Cars thunder, drift and screech with believable weight, meaning that every race requires utmost attention and lightning reflexes. Especially in the supercar championships, when you're piloting some crazy horsepower Aston or Ferrari, you can feel every dip in the road, every slight bump against an opponent's chassis.
Tight and dangerous
This is a much more varied game than its predecessor. Where the original Horizon took place exclusively on the verdant plains of Colorado, the sequel, thanks to its European backdrop, features as many sprawling off-road rallies as it does tight, dangerous street races.
Those, actually, are the best part of the game. Rather than screeching across broad, open landscape, you're often in claustrophobic, rainy, night time competitions, easing your car around the narrow bends of classical Italian hamlets.
If you find the right track on one of the game's radio stations, some moody electronic number with a thumping bass loop, crawling through these cramped little streets is a truly nerve-racking experience. Without meaning to oversell it, it's rare for a driving game to carry such an intense mood.
Your windscreen wipers are frantically brushing off the rain, the headlights of your nearest opponent are in the rear-view and in the distance, you can see a fireworks display exploding above the festival proper. This is when Forza Horizon 2 really works, when it quietens down and lets you indulge in the visuals and the core, immaculately tuned mechanics.
Enjoy the cars
And there's a huge quantity of different events. If you're not down for the low-tempo, Winding-Refn night races you can kit out a four-wheel drive and go ploughing through the countryside. As in the original, there are "Showcase Events," which pit you in a time-trial against, say, a fighter plane display team. There are also new "Bucket List" challenges, kind of mini-missions where you have to dodge 20 oncoming cars or beat a record lap-time.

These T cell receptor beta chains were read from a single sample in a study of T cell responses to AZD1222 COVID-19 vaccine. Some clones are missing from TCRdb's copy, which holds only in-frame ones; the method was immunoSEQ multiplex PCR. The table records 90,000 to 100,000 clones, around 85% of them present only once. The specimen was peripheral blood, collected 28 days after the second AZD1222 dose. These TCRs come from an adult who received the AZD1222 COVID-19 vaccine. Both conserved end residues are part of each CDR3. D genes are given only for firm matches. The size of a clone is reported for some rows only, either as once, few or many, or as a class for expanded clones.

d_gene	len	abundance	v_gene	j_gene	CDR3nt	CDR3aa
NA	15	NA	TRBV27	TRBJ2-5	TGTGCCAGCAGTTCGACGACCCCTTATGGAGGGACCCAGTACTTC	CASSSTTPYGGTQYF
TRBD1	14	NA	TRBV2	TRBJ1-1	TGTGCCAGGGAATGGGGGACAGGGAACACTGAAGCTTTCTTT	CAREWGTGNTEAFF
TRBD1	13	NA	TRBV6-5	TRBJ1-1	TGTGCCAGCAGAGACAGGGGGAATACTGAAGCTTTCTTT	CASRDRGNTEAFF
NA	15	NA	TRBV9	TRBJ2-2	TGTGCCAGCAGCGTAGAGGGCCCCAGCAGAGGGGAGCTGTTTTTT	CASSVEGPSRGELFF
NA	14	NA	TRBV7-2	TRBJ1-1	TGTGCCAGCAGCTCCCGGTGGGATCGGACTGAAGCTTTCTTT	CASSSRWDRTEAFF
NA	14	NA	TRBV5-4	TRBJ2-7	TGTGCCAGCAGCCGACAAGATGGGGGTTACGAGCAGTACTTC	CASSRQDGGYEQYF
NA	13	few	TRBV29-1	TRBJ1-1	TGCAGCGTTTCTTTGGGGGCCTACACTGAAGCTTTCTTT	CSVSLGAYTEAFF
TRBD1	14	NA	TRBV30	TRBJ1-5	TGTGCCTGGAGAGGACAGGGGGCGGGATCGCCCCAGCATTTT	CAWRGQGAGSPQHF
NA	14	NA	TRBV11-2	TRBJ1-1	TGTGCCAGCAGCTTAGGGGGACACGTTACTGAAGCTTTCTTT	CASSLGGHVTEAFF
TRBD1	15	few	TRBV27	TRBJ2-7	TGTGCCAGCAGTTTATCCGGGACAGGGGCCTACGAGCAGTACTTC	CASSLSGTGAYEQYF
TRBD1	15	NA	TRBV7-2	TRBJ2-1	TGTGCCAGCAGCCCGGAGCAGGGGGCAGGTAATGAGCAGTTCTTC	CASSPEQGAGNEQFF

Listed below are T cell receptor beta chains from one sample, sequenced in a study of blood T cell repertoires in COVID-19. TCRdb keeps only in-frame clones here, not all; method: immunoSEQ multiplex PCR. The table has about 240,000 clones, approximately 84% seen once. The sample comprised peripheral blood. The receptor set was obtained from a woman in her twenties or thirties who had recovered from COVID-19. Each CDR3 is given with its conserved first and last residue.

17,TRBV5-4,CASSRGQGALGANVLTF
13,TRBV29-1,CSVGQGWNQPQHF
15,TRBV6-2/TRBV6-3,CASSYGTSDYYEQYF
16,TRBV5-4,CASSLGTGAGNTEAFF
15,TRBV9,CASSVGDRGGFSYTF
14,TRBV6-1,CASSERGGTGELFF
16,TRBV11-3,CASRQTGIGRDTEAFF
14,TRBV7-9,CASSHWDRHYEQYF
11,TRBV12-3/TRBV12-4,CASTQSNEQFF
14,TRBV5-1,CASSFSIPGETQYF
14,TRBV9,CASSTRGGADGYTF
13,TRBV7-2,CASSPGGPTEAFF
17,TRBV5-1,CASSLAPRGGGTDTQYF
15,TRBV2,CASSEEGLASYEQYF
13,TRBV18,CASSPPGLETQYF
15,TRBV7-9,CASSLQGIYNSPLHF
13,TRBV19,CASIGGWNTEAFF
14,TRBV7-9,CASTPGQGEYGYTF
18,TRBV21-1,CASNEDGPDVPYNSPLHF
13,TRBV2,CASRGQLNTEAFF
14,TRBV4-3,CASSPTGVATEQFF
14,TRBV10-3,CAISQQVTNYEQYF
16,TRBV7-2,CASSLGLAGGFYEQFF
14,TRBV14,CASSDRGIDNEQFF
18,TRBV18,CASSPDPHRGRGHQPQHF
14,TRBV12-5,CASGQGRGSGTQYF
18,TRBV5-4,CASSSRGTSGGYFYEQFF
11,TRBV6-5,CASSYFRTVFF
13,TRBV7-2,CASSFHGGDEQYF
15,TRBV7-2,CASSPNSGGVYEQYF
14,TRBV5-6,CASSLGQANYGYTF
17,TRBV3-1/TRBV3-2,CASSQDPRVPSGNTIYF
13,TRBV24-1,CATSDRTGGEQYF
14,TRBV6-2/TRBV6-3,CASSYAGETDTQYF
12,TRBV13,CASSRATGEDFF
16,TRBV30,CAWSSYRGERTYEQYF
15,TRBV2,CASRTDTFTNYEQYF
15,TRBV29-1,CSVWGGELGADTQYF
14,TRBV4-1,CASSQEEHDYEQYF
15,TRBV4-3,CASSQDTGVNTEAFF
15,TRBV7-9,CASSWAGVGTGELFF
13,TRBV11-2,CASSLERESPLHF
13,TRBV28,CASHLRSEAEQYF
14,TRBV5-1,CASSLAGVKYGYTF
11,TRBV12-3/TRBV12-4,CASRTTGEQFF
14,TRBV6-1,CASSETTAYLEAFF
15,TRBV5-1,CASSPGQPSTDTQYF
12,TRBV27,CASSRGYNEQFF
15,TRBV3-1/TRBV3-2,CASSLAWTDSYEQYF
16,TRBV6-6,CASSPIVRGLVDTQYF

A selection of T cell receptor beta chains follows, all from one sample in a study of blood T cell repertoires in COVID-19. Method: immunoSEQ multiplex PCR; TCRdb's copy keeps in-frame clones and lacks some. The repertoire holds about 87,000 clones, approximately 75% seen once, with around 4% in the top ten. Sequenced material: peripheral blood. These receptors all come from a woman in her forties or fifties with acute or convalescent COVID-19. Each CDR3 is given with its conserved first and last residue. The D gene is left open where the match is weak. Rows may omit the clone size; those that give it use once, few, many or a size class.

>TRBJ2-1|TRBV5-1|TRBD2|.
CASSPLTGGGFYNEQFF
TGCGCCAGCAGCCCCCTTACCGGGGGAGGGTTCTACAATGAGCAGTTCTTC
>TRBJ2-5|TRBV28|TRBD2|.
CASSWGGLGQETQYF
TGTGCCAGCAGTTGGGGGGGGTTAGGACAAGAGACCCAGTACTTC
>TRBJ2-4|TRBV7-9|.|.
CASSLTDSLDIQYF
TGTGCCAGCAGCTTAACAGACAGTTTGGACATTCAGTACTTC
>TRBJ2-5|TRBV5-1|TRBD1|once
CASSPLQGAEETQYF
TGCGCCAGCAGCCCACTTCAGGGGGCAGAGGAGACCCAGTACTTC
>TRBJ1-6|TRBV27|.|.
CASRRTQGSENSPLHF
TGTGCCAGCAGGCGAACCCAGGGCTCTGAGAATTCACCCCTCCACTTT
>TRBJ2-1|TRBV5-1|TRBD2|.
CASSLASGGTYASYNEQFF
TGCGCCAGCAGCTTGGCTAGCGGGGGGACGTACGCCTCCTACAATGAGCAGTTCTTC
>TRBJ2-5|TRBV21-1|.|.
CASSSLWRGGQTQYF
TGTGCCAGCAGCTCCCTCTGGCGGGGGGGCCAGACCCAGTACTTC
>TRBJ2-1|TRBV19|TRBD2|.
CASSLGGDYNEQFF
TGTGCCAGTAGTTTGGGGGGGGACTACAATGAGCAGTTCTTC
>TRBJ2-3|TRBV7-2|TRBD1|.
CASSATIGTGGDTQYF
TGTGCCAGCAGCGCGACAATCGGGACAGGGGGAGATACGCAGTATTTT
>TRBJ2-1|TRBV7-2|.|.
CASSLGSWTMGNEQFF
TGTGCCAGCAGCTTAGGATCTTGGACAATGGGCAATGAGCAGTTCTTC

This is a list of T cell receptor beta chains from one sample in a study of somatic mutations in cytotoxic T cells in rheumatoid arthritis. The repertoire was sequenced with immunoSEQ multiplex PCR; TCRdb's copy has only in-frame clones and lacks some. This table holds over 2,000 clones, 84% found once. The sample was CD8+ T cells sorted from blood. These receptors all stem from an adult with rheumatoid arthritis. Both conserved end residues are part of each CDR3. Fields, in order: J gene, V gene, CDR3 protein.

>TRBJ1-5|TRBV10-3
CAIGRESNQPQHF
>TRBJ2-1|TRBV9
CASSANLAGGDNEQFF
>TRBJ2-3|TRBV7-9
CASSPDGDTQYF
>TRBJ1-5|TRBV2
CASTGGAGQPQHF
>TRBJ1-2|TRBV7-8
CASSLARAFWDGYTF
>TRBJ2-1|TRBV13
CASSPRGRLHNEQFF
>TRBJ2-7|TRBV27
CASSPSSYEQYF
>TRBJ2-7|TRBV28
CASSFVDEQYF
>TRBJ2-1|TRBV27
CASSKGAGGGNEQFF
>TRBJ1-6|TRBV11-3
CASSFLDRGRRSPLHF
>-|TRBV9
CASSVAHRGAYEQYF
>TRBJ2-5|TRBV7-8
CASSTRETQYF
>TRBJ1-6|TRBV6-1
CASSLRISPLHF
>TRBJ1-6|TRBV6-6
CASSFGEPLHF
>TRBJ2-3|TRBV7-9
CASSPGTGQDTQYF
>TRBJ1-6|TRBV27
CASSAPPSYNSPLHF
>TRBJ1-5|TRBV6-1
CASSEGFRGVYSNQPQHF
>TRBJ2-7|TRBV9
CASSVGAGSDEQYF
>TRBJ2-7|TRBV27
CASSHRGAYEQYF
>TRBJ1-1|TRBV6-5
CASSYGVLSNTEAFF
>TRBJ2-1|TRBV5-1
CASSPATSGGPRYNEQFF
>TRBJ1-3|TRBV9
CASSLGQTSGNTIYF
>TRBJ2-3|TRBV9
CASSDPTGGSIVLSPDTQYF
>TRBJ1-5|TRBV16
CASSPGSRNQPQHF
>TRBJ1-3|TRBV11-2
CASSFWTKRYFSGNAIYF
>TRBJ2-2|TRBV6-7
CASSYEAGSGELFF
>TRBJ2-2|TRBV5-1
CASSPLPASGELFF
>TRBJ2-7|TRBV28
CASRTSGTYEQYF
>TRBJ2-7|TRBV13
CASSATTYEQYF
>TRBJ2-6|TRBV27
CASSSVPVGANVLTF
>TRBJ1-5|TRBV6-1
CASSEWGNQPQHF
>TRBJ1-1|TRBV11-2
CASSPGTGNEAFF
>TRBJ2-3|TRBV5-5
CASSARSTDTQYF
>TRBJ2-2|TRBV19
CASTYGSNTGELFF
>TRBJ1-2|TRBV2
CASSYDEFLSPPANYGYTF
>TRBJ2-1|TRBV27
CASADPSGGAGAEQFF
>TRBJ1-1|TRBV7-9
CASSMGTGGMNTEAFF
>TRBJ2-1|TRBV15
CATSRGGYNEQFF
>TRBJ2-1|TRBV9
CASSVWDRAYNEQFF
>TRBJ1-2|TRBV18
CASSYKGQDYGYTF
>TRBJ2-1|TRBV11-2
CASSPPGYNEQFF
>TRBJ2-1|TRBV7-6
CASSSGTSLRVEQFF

It's a fantastic structure, because primarily what Forza is interested in is the cars. This enormous catalogue of races encourages you to buy, tune up and test drive the game's myriad vehicles, extending to you Playground's clearly vast motoring knowledge.
If there's a reason to play Forza Horizon 2, then that's it. This is a game where you're given the space, encouragement and opportunity to crash around in some of the most impressive motors ever made.
If the exuberant aesthetic clashes with some of the game's subtler tones, it's a small price to pay, considering that Forza is foremost concerned with getting you into these cars as quickly and with as little grinding as possible. The competition elements almost feels moot.
Considering you can customise the game's difficulty down to a minute degree, it seems plausible that rather than worry about evenness and consistency, the game designers just want you to enjoy cars as much as they clearly do.
- Gameplay: 7/10 – Incredibly slick and fun core driving, but the conflict of tone makes it hard to lose yourself
- Graphics: 9/10 – Superb. The condensed version of Europe and of course the cars look spectacular
- Writing: 6/10 – It's hard to criticise too much, since Horizon features more of a framework than a story, but despite the convincing dialogue on the in-game radio stations, a lot of the supporting cast are frustrating, obnoxious archetypes
- Sound: 8/10 – Thunderous engines and a well-curated soundtrack which successfully captures the feeling of a summertime music festival
- Replay value: 9/10 – There's loads to do here, a variety of races and events plus some practically endless online modes.
- Overall: 7/10 – A colourful, energetic driving game which suffers from an uneven tone and an abundance of ideas